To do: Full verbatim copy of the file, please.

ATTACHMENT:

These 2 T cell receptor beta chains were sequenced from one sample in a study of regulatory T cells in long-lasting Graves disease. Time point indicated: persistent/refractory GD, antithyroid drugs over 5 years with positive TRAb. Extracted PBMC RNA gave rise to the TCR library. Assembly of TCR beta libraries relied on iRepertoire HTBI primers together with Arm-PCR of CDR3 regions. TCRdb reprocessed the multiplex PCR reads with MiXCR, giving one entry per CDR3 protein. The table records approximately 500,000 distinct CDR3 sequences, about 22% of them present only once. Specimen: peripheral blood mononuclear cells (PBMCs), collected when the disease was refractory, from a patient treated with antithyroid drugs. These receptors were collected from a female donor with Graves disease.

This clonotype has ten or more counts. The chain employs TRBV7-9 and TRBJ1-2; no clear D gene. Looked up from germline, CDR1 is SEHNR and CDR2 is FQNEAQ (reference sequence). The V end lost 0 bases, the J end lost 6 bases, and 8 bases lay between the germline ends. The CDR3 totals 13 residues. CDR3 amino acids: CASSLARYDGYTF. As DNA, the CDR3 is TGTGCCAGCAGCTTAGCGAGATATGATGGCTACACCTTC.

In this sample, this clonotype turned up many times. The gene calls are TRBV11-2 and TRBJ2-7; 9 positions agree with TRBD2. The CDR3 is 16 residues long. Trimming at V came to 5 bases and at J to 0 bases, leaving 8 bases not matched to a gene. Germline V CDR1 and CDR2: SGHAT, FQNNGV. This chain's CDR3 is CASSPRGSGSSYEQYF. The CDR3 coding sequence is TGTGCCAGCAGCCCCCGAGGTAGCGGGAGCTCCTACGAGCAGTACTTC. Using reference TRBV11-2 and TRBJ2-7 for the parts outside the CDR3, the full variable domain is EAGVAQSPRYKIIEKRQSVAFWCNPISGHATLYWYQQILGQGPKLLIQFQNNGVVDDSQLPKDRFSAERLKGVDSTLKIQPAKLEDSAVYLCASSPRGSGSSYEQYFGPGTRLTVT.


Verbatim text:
These 2 T cell receptor beta chains were sequenced from one sample in a study of regulatory T cells in long-lasting Graves disease. Time point indicated: persistent/refractory GD, antithyroid drugs over 5 years with positive TRAb. Extracted PBMC RNA gave rise to the TCR library. Assembly of TCR beta libraries relied on iRepertoire HTBI primers together with Arm-PCR of CDR3 regions. TCRdb reprocessed the multiplex PCR reads with MiXCR, giving one entry per CDR3 protein. The table records approximately 500,000 distinct CDR3 sequences, about 22% of them present only once. Specimen: peripheral blood mononuclear cells (PBMCs), collected when the disease was refractory, from a patient treated with antithyroid drugs. These receptors were collected from a female donor with Graves disease.

This clonotype has ten or more counts. The chain employs TRBV7-9 and TRBJ1-2; no clear D gene. Looked up from germline, CDR1 is SEHNR and CDR2 is FQNEAQ (reference sequence). The V end lost 0 bases, the J end lost 6 bases, and 8 bases lay between the germline ends. The CDR3 totals 13 residues. CDR3 amino acids: CASSLARYDGYTF. As DNA, the CDR3 is TGTGCCAGCAGCTTAGCGAGATATGATGGCTACACCTTC.

In this sample, this clonotype turned up many times. The gene calls are TRBV11-2 and TRBJ2-7; 9 positions agree with TRBD2. The CDR3 is 16 residues long. Trimming at V came to 5 bases and at J to 0 bases, leaving 8 bases not matched to a gene. Germline V CDR1 and CDR2: SGHAT, FQNNGV. This chain's CDR3 is CASSPRGSGSSYEQYF. The CDR3 coding sequence is TGTGCCAGCAGCCCCCGAGGTAGCGGGAGCTCCTACGAGCAGTACTTC. Using reference TRBV11-2 and TRBJ2-7 for the parts outside the CDR3, the full variable domain is EAGVAQSPRYKIIEKRQSVAFWCNPISGHATLYWYQQILGQGPKLLIQFQNNGVVDDSQLPKDRFSAERLKGVDSTLKIQPAKLEDSAVYLCASSPRGSGSSYEQYFGPGTRLTVT.